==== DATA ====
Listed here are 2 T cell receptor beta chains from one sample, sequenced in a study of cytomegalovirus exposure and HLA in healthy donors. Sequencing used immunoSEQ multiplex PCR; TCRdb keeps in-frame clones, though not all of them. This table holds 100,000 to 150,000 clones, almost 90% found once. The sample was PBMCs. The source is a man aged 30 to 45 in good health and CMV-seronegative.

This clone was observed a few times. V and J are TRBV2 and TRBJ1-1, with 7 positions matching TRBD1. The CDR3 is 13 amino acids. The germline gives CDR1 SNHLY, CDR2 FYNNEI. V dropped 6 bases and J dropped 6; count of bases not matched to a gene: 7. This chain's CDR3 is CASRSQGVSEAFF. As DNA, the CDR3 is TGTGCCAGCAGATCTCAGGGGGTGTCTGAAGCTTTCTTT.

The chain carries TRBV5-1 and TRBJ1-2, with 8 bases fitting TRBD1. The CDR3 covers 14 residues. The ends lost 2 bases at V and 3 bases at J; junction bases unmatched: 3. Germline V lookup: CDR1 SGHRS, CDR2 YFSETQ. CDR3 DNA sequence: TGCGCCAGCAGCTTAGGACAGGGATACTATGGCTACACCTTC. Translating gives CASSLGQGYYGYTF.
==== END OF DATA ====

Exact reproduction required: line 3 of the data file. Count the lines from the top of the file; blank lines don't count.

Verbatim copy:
The chain carries TRBV5-1 and TRBJ1-2, with 8 bases fitting TRBD1. The CDR3 covers 14 residues. The ends lost 2 bases at V and 3 bases at J; junction bases unmatched: 3. Germline V lookup: CDR1 SGHRS, CDR2 YFSETQ. CDR3 DNA sequence: TGCGCCAGCAGCTTAGGACAGGGATACTATGGCTACACCTTC. Translating gives CASSLGQGYYGYTF.